This case involves an elderly woman with a history of pulmonary fibrosis who was swimming in a private pool at her retirement community. At 5:37 am while the woman was swimming, the entire reservoir of chemicals was pumped into the pool through the jets. The woman quickly exited the pool but still inhaled chlorine gas and required hospital transfer from the scene. Her pulmonary fibrosis was exacerbated by the incident causing her to suffer from frequent headaches and ongoing pulmonary complications. The retirement facility claimed there was a power outage which caused the pumps to spontaneously release chlorine into the pool. An expert in pool maintenance was sought to discuss the standards for inspecting automatic pumps in a commercial pool.
Question(s) For Expert Witness
- 1. Please briefly describe your experience in pool maintenance as it pertains to automatic pumps.
- 2. How often should a pool be inspected to ensure that the chemical reservoir is releasing properly?
Expert Witness Response E-096067
I have been designing commercial and institutional pools for 20 years. That has included looking at user safety issues related to pool structure and pool recirculation systems including filtration and sanitation. Prior to designing pools, I sold chemicals and trained pool operators on the use and testing of swimming pool water chemistry. The injection system should have been designed to shut down with a power outage. That means any type of solenoid valve as part of the automatic chemical feed controller should normally be off so it only comes on when it is powered. With due diligence on the existing equipment and controls, it can be determined what type of solenoid valve should be ascertained.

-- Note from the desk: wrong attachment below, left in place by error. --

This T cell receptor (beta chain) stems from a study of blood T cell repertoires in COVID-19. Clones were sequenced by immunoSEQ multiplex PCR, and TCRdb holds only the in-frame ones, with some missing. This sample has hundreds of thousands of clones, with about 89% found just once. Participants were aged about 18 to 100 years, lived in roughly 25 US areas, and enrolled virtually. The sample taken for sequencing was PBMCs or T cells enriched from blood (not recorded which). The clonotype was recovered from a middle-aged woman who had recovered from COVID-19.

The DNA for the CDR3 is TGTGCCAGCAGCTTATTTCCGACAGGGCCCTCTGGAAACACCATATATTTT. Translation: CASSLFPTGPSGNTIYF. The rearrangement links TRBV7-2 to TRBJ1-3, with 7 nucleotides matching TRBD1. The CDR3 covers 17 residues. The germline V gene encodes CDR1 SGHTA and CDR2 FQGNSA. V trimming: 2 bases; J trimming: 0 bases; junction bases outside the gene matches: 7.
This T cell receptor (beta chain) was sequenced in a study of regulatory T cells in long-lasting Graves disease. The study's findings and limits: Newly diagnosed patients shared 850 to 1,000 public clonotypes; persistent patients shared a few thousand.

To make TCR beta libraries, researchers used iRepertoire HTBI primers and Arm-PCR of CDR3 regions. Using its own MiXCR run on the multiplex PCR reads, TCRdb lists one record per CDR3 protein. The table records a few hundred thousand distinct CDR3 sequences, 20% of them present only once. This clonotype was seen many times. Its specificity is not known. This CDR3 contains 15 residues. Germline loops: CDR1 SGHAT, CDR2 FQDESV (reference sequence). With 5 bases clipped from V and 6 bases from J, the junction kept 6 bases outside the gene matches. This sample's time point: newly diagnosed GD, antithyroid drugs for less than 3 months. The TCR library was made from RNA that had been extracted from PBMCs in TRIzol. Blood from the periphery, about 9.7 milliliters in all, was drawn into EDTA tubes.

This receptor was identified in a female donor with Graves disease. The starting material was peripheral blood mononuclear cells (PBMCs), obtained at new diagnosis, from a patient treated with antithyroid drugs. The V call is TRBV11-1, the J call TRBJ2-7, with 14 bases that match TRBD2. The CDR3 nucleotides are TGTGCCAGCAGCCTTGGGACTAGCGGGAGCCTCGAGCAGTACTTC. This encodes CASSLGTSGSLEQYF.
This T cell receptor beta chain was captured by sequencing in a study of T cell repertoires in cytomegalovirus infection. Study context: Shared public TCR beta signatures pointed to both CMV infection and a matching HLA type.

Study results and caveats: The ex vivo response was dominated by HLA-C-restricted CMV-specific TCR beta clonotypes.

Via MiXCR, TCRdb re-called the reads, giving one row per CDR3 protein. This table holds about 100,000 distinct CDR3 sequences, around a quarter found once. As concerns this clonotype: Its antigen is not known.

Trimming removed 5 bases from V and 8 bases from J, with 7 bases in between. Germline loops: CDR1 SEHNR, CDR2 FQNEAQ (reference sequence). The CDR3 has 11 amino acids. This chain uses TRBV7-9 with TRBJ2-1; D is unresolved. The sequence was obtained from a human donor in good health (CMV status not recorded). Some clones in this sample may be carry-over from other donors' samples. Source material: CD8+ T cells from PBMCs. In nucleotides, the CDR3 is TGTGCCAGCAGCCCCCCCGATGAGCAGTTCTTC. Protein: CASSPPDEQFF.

Expert Witness Response E-151647
I present 8-10 times a year on water and pool safety, operation, and renovation topics to audiences of lifeguards, swim coaches, property managers, and homeowner’s association board members. I have consulted on various projects and cases regarding facility design and operations, defective repair and renovation work, and drowning liability. It seems that this was an occurrence in which chlorine concentrated in the pool plumbing during the power outage and then came out all at once when the power came back on. The severity of the exposure would depend upon how long the power was out, the type of chlorine feed system they have, and the type of chlorine used.